A recent arrival at the International Space Station created a little too much excitement
The International Space Station was drifting. The station is always moving, of course, in a looping trajectory around Earth. But this, what mission control was seeing in the latest data, was unexpected, and unnerving. On Thursday morning, the space station was suddenly and mysteriously deviating from its course.
The massive pieces of NASA-built hardware that hold the space station in place couldn’t keep up with the motion, and within minutes, the station had been thrown out of its usual orientation.
NASA quickly turned to Roscosmos, Russia’s space agency. To counter the shift, Moscow’s mission control commanded one of its modules on the space station to ignite its engines, then instructed a cargo ship to fire its thrusters too. Inside the station, astronauts reconfigured important systems. Twice, ground control lost communications with the crew for several minutes. The longer the space station remained off track, the more scrambled its operations, including the communication system and solar panels, could become.
space – ufo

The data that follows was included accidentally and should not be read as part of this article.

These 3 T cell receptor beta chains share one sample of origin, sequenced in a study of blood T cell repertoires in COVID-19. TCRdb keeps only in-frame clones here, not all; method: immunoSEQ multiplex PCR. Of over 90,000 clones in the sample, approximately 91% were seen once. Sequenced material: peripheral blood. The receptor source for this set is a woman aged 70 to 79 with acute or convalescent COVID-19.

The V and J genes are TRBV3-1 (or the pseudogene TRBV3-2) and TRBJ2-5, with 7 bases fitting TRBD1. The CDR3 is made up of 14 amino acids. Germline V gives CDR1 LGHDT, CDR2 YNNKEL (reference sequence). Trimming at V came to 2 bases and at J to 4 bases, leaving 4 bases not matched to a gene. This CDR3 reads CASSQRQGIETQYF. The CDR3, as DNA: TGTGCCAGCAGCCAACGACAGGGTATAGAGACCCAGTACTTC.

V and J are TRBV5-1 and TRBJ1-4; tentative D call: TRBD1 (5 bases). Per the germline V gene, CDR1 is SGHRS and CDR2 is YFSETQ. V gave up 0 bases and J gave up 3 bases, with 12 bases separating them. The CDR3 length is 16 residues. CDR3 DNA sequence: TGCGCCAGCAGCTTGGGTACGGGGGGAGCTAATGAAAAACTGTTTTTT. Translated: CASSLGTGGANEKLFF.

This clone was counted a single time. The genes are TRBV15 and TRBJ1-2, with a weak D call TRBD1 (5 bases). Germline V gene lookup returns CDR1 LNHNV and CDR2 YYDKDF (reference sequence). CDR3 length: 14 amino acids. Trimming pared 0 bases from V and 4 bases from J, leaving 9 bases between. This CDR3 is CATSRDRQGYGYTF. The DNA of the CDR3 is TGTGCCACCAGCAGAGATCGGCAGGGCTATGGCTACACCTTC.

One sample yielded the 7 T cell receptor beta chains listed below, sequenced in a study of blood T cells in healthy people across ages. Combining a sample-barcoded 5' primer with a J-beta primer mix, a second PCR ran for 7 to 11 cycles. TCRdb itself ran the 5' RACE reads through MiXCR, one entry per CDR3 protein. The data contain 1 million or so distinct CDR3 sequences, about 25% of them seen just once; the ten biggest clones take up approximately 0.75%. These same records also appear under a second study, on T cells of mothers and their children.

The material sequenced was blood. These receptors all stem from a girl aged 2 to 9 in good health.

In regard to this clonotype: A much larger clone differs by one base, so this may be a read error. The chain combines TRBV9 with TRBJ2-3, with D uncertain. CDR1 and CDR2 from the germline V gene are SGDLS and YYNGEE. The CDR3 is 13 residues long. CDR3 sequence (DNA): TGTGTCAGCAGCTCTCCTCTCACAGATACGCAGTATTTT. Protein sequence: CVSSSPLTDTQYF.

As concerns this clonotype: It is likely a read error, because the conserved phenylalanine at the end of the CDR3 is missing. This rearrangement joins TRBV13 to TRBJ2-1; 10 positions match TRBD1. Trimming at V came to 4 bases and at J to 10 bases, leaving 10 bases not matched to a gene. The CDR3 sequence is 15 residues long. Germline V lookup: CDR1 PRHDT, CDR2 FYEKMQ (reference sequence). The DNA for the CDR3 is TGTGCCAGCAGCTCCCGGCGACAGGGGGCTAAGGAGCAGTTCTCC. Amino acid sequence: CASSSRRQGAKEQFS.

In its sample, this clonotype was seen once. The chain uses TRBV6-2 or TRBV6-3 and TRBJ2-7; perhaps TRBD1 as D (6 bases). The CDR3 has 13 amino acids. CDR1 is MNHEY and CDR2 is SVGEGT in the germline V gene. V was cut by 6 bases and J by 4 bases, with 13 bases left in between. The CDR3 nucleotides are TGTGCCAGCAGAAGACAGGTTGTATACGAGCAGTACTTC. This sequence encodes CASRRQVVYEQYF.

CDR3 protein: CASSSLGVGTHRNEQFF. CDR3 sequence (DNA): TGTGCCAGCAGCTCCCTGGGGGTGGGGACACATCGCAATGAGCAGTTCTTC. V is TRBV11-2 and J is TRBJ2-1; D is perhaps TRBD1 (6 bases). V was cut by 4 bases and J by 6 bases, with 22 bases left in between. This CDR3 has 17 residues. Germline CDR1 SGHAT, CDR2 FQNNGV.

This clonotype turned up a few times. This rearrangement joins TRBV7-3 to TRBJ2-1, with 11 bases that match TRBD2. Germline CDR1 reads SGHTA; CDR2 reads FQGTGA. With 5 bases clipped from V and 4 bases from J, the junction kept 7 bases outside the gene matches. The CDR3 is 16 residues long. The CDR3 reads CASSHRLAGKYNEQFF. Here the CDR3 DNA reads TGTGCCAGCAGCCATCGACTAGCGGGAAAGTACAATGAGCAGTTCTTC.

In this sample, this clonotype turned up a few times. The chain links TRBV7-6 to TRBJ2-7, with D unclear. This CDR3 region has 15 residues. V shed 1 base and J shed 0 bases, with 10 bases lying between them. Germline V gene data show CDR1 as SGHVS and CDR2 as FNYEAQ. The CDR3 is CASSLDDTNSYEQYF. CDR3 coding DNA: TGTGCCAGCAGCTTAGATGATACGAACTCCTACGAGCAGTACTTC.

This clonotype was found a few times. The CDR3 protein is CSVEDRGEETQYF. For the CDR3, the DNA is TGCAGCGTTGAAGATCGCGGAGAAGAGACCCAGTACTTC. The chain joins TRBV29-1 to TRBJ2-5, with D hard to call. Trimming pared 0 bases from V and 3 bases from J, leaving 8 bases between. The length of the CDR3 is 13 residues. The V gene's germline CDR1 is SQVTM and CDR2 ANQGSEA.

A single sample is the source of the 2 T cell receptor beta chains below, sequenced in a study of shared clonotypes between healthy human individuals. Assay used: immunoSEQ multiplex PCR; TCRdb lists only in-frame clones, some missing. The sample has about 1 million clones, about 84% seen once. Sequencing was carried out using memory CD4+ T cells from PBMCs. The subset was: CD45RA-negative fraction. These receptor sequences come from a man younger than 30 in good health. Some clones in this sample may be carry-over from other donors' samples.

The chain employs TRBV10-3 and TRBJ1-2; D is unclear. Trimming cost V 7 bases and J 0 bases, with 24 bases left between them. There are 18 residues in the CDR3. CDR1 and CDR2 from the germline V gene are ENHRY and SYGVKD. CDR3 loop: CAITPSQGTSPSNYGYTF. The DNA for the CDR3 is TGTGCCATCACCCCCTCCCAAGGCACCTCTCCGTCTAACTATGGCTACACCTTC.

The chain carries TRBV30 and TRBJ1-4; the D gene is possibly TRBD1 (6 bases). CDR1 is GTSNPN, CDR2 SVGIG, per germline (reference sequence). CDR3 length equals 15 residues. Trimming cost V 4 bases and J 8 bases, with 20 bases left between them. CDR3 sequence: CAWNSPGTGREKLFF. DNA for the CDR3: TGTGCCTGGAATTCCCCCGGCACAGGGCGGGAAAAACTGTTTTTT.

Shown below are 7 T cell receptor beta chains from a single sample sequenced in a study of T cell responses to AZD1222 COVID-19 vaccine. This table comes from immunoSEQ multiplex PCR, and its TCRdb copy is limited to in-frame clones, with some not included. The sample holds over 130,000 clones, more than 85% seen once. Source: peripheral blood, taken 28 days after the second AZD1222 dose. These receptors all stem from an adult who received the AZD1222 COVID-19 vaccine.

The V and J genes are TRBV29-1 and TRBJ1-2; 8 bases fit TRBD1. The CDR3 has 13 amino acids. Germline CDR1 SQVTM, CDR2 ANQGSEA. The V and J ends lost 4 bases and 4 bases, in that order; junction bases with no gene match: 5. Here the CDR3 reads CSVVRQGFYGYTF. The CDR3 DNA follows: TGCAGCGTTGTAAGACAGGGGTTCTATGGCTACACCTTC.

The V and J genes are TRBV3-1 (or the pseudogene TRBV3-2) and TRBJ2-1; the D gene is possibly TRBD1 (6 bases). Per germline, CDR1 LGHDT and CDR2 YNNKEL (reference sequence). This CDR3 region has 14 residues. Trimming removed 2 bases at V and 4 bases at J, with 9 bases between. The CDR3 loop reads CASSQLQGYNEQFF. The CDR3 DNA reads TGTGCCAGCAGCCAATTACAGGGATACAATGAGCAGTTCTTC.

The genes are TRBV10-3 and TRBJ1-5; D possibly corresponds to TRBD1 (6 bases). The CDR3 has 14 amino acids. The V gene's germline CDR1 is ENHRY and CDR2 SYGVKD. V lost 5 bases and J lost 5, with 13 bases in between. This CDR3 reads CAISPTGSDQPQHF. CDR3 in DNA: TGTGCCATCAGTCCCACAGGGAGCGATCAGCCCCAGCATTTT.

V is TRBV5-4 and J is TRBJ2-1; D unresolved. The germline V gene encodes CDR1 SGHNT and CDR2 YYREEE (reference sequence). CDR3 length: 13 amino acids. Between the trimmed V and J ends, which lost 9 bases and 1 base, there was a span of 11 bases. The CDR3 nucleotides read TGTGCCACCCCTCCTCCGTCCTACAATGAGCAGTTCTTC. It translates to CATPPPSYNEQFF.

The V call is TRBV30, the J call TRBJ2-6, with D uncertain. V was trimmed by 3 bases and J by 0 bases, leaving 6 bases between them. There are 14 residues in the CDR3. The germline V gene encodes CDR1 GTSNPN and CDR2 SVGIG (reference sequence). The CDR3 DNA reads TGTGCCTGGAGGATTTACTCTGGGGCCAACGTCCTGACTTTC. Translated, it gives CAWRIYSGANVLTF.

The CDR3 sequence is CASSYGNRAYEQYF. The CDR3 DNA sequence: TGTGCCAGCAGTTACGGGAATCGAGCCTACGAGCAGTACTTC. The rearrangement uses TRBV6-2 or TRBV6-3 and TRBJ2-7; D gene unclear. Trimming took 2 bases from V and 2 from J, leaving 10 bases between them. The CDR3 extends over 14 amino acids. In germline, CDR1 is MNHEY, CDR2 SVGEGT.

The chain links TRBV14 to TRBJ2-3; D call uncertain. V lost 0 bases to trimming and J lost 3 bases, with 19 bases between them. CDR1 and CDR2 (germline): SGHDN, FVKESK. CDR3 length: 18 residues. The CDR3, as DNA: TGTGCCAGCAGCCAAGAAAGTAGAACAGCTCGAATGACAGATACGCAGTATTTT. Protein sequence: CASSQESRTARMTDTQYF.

It took about an hour to drag the ISS back into its proper configuration, and regain what its operators call attitude control. The source of the disruption was another Russian module, which had just arrived at the station. The module, a laboratory named Nauka, the Russian word for “science,” had already had a rough journey, punctuated by propulsion and communications issues, with Russian engineers rushing to put it in the right orbit. Several hours after it docked, the module, reacting to a software glitch, started firing its thrusters uncontrollably, jostling the space station. When Nauka went rogue, and Moscow instructed hardware on the other side of the station to respond, the ISS found itself in what a NASA mission-control operator called “a tug of war.”
Seven astronauts were on board at the time—three American, two Russian, one French, and one Japanese. NASA later told reporters that the astronauts hadn’t felt any shaking or movement, and officials tried to assure the public that the crew was safe. “There was no immediate danger at any time to the crew,” Joel Montalbano, the ISS program manager at NASA, said in a press conference. “Obviously, when you have a loss of attitude control, that’s something you want to address right away, but the crew was never in any immediate emergency or anything like that.”